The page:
Eratosthenes of Cyrene is recognized as an all-round scholar with a wide variety of interests and accomplishments. Aside
from being chief librarian at the Library of Alexandria, a position he assumed in 236 BC, he is best known for his
incredibly accurate measurements involving the circumference of earth, the distance to both the sun and the moon as
well as the tilt of earth's axis in relation to its orbital plane around the sun.
In computing the circumference of earth, Eratosthenes made the correct assumption that this distance is so great that the sun's rays are essentially parallel when they reach the planet. He noted that the sun's shadow fell upon a well precisely at noon on the summer solstice (June 21st) when he was in the city of Syene. In contrast, the sun cast a shadow whose angle was 7° 12' at the same time and date but in Alexandria, a city whose distance was 5000 stadia from Syene. Since this angle (7° 12') corresponds precisely to 1/50th of 360°, it follows that 360° would correspond to 250,000 stadia (50x5000) or 41,000 km (1 stadia = 164 meters) and represents an estimate which is less than 1,000 km from the currenty accepted value! This error has been attributed to the fact that the distance between Syene and Alexandria was not 5000 but 4860 stadia and that his estimate of the angle of the shadow at Alexandria, 7° 12', was a mere 16' in error with respect to the actual value.
Using data from lunar eclipses, Eratosthenes also computed the distance to the moon and sun, 780,000 and 4,080,000 stadia respectively, using a methodology described in writings which did not survive the great fire at the Library of Alexandria. As noted by Cleomedes:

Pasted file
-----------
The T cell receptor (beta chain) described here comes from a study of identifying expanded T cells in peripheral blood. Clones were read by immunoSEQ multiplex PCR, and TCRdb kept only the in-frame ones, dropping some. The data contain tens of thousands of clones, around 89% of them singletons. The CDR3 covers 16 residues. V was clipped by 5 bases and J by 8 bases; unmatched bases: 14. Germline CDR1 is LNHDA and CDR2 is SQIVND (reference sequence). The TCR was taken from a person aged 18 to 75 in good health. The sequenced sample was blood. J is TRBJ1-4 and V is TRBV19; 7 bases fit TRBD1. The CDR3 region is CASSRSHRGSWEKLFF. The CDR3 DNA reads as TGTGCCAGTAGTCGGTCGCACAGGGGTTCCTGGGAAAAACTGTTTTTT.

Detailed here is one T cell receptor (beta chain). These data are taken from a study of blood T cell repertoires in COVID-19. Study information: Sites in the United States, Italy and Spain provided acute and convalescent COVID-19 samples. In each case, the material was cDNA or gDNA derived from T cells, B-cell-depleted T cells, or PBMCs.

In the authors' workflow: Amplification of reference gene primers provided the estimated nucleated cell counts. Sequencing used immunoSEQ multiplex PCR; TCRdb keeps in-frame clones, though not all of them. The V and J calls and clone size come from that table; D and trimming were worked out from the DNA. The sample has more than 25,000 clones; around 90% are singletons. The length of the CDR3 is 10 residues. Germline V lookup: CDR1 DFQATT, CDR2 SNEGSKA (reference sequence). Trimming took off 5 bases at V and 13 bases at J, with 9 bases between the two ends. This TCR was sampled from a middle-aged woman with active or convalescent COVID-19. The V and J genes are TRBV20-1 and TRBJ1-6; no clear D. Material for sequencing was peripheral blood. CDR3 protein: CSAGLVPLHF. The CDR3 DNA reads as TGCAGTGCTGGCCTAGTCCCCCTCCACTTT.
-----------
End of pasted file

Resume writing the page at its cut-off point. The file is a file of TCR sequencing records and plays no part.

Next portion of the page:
"... Ερατοσθένης τόν ηλίον απέχειν από της γης σταδίων μυριάδας, τετρακοσίας καί οκτακισμύριας, τήν δέ σελήνην απέχειν της γης μυριάδας εβδομήκοντα οκτώ σταδιών ..."
Equally impressive was his successful attempt to measure the tilt of earth's axis in relation to its orbital plane using tools which he constructed himself for the measurement, for example, of the celestial coordinates of various stars which he systematically observed. His estimate of the earth's tilt, 23° 51' 20", was well less than one-half of one degree in error from the established value of 23° 28'.
Other accomplishments attributed to Eratosthenes include the development of a calendar year which included leap years, an attempt to derive a time scale by which events of the past could be accurately referenced (such as the battle of Troy having occurred in 1184 BC), a star catalog of nearly 700 stars, a collection of constellation names and their associated myths of the time, many efforts in geometry and arithmetic including the "Eratosthenes sieve" (prime number and numerical theory) and various other contributions to disciplines such as geography and music.
Eratosthenes of Cyrene has been honored with the naming of a crater in the northwest quadrant of the moon after him (see Rukl: 21). Lying on the southeast perimeter of Mare Imbrium, crater Eratosthenes (14.5° N, 11.3° W), measuring 58-km in diameter, is characterized with steep slopes, measures 3.57 km high and is best observed immediately after first quarter or just before third quarter. A wide-field view of Mare Imbrium including an image of crater Eratosthenes is available elsewhere on this site (see here) with high-power images available shortly.
For a thorough discussion on the life and ingenious work of Eratosthenes of Cyrene, the reader is referred to: